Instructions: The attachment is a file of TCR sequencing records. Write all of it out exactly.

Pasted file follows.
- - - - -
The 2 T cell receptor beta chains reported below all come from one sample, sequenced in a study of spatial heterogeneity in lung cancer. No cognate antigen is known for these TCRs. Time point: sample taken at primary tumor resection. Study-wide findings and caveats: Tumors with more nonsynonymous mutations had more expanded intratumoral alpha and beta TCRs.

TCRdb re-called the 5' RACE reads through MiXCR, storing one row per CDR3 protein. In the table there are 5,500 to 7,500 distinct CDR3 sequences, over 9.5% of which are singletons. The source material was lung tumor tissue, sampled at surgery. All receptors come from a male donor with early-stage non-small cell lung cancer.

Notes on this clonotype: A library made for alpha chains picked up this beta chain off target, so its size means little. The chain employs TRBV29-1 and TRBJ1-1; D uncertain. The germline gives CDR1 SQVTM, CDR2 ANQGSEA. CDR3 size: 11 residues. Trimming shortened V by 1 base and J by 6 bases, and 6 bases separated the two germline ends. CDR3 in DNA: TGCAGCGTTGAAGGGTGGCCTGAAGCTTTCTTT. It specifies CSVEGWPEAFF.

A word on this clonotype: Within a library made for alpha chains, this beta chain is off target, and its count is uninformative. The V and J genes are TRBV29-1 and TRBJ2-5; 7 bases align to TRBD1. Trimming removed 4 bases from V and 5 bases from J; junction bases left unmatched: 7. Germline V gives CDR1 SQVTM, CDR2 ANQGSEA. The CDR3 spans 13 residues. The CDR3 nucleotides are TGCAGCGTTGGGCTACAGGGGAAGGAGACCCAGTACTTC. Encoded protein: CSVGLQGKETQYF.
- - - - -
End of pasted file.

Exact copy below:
The 2 T cell receptor beta chains reported below all come from one sample, sequenced in a study of spatial heterogeneity in lung cancer. No cognate antigen is known for these TCRs. Time point: sample taken at primary tumor resection. Study-wide findings and caveats: Tumors with more nonsynonymous mutations had more expanded intratumoral alpha and beta TCRs.

TCRdb re-called the 5' RACE reads through MiXCR, storing one row per CDR3 protein. In the table there are 5,500 to 7,500 distinct CDR3 sequences, over 9.5% of which are singletons. The source material was lung tumor tissue, sampled at surgery. All receptors come from a male donor with early-stage non-small cell lung cancer.

Notes on this clonotype: A library made for alpha chains picked up this beta chain off target, so its size means little. The chain employs TRBV29-1 and TRBJ1-1; D uncertain. The germline gives CDR1 SQVTM, CDR2 ANQGSEA. CDR3 size: 11 residues. Trimming shortened V by 1 base and J by 6 bases, and 6 bases separated the two germline ends. CDR3 in DNA: TGCAGCGTTGAAGGGTGGCCTGAAGCTTTCTTT. It specifies CSVEGWPEAFF.

A word on this clonotype: Within a library made for alpha chains, this beta chain is off target, and its count is uninformative. The V and J genes are TRBV29-1 and TRBJ2-5; 7 bases align to TRBD1. Trimming removed 4 bases from V and 5 bases from J; junction bases left unmatched: 7. Germline V gives CDR1 SQVTM, CDR2 ANQGSEA. The CDR3 spans 13 residues. The CDR3 nucleotides are TGCAGCGTTGGGCTACAGGGGAAGGAGACCCAGTACTTC. Encoded protein: CSVGLQGKETQYF.